The smell of garlic can be removed by running your hands under cold water while rubbing a stainless steel object.
Garlic is often grown among flowers or root vegetables as a companion plant to protect other plants from being attacked by pests. In some small garden plots, rows of garlic are planted along the perimeter to act as a deterrent barrier.
Garlic extracts have also been used as deterrents. In Europe these extracts are freeze dried and marketed as garlic pellets. The pellets are dissolved in water and then sprayed onto plants to protect them from being attached by greenfly or caterpillars. A disadvantage of these extracts is that the active sulphurous compounds have a pungent smell and this smell can mask the perfume of roses and other aromatic plants.
With a history of human use of over 7,000 years, garlic is native to central Asia, and has long been a staple in the Mediterranean region, as well as a frequent seasoning in Asia, Africa, and Europe. It was known to Ancient Egyptians, and has been used for both culinary and medicinal purposes.
It was used in Egypt by 3000 BC. It was also known by the advanced ancient civilizations of the Indus Valley, in what today is Pakistan and western India. From here it spread to China. The Spanish, Portuguese and French introduced it to the New World.
The ancient Indians valued the medicinal properties of garlic and thought it to be an aphrodisiac. But it was not considered to be suitable food for the upper classes who despised its strong odor. It was also forbidden by monks who believed it to be a stimulant which aroused passions. Widows, adolescents and those who had taken up a vow or were fasting could not eat garlic because of its stimulant quality.
It appears in the Sanskrit medical treatise, the Charaka Samhita dating from around the 2nd century BC to the 2nd century AD. Its medicinal properties were also described in the Navanitaka text written in the 4th century AD by Buddhists. This is a literature is written in a mixture of Sanskrit and Prakrit languages and forms part of the Bower Manuscripts found by Lt. H. Bower in Chinese Turkestan in the late 19th century. It was believed to cure several illnesses and promote a long life.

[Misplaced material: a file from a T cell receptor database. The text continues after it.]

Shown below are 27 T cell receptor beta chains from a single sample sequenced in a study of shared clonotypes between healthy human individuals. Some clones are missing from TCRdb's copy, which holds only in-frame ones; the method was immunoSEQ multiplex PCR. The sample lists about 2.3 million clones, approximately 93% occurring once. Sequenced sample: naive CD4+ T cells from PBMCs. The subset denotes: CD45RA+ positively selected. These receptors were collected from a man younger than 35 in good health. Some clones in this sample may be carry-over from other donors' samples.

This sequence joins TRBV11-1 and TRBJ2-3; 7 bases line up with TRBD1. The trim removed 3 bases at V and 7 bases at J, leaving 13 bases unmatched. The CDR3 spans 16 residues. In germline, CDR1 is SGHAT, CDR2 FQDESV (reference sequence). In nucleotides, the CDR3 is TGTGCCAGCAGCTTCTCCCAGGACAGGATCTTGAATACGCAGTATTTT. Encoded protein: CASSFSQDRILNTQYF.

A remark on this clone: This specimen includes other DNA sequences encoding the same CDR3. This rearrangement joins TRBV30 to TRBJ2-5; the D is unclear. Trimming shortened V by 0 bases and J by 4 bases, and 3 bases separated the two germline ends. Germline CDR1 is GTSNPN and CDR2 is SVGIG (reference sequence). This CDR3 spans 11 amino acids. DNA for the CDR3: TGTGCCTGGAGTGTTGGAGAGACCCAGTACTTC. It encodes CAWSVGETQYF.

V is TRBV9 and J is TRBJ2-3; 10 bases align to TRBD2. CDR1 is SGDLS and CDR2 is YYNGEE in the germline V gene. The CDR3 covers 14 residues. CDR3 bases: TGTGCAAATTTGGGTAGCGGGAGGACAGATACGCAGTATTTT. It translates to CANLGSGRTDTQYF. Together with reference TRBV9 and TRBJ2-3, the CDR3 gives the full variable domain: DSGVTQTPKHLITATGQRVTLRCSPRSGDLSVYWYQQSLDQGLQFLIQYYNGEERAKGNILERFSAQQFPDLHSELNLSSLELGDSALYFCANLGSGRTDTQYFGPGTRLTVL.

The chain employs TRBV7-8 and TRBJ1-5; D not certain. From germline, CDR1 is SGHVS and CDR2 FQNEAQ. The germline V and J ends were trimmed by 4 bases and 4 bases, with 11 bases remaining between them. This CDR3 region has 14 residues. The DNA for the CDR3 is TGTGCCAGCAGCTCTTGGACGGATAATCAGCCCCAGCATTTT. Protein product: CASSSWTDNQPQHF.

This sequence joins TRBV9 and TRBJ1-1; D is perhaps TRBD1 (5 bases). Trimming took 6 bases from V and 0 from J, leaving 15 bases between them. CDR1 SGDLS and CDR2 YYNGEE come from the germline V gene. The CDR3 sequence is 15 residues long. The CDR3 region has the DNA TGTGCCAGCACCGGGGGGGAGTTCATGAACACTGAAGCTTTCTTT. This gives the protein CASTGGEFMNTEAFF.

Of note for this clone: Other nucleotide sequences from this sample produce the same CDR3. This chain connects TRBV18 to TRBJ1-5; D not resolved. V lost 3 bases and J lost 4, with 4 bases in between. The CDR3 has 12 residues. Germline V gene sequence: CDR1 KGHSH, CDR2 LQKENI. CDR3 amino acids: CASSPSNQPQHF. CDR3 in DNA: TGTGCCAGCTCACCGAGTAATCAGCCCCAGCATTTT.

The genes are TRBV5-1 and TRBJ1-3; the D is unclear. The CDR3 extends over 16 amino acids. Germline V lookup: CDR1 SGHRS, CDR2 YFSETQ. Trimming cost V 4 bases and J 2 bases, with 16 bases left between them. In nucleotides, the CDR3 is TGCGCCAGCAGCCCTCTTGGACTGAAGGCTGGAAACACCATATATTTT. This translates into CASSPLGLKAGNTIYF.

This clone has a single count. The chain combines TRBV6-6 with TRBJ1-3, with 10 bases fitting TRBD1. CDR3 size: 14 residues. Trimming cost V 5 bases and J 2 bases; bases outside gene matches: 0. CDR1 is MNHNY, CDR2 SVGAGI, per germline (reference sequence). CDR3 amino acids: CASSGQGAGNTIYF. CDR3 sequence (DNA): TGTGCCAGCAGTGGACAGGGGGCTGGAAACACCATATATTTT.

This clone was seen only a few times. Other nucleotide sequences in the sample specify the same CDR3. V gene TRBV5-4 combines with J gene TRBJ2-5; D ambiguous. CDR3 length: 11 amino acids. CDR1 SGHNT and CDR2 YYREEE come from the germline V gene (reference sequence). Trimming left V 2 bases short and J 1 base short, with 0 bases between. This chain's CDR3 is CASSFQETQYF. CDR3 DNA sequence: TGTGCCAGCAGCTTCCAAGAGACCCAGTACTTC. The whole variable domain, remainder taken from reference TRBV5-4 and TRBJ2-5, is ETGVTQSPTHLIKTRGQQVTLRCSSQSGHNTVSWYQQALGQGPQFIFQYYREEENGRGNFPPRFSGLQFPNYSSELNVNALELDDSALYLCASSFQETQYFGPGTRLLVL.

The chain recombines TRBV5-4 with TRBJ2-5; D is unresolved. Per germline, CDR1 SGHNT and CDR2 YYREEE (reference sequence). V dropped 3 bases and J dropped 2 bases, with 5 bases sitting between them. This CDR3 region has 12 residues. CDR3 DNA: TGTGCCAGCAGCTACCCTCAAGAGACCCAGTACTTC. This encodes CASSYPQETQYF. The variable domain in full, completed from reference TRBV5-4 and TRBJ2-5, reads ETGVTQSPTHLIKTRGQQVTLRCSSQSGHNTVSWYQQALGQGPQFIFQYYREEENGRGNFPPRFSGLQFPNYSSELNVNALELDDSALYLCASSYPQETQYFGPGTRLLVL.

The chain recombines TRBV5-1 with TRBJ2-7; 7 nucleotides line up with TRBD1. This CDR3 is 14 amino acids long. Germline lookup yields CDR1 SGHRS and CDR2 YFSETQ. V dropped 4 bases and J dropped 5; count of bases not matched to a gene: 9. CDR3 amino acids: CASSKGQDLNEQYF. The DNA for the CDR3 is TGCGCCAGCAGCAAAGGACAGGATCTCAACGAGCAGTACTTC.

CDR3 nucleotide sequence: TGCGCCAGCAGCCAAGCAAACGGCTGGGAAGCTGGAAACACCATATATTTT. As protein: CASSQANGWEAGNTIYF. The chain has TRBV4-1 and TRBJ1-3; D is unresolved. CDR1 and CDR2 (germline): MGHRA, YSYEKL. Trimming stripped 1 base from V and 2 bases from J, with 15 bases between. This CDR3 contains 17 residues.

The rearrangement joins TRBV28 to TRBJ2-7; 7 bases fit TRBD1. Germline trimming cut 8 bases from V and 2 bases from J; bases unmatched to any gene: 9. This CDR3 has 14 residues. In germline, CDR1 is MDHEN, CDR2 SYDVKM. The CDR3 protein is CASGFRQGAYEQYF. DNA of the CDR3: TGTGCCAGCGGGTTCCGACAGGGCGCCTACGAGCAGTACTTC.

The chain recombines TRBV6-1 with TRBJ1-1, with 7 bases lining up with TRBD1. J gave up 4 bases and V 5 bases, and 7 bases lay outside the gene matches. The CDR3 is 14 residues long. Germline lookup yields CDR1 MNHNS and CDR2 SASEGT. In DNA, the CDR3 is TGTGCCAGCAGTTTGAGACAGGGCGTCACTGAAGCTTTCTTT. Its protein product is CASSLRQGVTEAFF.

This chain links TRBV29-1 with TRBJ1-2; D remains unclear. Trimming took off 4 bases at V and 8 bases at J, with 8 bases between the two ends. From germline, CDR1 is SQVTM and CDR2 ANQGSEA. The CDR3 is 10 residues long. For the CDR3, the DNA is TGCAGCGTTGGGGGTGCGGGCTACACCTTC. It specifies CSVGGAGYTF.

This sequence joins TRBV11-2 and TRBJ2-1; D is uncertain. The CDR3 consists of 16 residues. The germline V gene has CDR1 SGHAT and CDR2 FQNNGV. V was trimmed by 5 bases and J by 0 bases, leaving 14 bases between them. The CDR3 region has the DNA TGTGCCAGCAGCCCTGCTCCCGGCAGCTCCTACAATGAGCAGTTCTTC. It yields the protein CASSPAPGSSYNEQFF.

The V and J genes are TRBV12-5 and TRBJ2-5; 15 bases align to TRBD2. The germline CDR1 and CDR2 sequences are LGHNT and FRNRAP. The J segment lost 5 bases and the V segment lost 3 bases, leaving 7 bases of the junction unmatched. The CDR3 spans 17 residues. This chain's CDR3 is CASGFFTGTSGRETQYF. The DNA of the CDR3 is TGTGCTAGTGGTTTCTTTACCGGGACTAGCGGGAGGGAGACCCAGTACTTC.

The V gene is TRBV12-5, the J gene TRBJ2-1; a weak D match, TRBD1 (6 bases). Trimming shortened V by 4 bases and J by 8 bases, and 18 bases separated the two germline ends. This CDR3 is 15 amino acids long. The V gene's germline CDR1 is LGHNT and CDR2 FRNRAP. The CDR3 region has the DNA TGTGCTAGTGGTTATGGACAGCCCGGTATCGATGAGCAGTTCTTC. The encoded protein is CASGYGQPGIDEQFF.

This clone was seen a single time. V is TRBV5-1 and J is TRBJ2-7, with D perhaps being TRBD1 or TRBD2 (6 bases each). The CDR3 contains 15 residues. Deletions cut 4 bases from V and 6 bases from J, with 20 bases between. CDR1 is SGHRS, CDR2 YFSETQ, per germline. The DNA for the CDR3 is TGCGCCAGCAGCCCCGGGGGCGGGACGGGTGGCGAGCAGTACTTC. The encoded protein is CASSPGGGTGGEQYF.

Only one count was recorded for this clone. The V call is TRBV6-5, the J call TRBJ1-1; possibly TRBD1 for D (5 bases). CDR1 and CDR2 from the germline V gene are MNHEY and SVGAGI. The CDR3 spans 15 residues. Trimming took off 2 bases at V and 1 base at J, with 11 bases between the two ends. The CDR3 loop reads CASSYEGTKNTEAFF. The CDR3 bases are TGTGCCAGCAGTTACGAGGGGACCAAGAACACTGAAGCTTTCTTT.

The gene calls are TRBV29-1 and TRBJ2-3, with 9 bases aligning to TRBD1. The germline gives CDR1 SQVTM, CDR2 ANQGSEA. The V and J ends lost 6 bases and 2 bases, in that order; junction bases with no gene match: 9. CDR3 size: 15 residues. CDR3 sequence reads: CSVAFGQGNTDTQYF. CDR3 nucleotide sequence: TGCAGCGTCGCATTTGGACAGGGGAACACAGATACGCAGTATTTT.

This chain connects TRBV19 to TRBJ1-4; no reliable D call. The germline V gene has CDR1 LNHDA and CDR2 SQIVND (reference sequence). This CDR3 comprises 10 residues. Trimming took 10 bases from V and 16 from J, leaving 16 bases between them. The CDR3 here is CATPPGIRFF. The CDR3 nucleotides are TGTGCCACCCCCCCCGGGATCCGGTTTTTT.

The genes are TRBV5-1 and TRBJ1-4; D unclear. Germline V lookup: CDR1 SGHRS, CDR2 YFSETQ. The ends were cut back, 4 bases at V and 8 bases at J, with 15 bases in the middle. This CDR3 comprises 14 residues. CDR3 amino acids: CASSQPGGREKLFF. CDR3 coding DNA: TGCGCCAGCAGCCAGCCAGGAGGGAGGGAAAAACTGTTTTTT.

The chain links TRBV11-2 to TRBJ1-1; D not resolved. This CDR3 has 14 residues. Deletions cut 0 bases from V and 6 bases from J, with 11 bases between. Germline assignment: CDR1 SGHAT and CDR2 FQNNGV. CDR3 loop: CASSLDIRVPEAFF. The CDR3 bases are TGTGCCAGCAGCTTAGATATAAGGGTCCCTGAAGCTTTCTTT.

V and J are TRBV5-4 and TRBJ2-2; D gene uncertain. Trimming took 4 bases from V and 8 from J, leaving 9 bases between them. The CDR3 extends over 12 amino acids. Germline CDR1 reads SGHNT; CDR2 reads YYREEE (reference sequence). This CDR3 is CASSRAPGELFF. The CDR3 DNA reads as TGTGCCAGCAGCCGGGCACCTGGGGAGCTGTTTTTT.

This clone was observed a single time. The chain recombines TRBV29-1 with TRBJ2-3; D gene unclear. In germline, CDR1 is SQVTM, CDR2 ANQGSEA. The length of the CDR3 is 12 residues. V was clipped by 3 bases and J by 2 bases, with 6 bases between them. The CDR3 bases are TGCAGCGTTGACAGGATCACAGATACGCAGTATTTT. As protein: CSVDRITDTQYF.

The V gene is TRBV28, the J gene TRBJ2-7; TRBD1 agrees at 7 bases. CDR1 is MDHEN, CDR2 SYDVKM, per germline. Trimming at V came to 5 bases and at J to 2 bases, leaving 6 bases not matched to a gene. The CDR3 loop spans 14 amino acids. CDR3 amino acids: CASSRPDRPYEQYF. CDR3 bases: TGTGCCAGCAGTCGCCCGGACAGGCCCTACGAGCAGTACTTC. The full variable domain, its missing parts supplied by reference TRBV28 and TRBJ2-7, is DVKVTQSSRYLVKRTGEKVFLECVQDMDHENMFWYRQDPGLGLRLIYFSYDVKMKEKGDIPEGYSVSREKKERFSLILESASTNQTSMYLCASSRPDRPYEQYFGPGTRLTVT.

Garlic also has a history of use in Ayurvedic medicine. It was thought to possess five of the six rasas or tastes defined in the Ayurvedic system, only missing the sour taste. This gave it its Sanskrit name, lasuna (or rasuna). It was thought that hanging garlic bulbs on doors would check the spread of diseases such as smallpox.
Although highly regarded as a medicine, garlic was avoided in cookery. The Buddhists and Jains avoided eating it as did high-born Hindus and Brahmins. The Chinese pilgrim Xuan Zang visiting the sub-continent in the 7th century AD, stated that the food use of garlic was unknown, which would have been particularly true of the Buddhist circles in which he moved.
This attitude changed with the centuries and by the period of Muslim rule, garlic, and onion were, and continue to be, an indispensable trio of flavours in cuisines of South Asia.
Today, garlic is currently grown in temperate and tropical regions all over the world, and many different cultivated types have been developed to suit different climates.
Garlic is an upright plant that grows up to about 24-48 inches tall. The long, sword-shaped leaves grow from the bulb beneath the surface of the soil. The bulbs are rounded and composed of several smaller bulbs called cloves. Cloves and bulbs are covered by a white papery coat and are used in both cookery and medicine.
Arishtha, lashuna (Sanskrit)
Lasan (Hindu and Gujarat)
Botanical name: Allium sativum
Family: Alliaceae, the onion family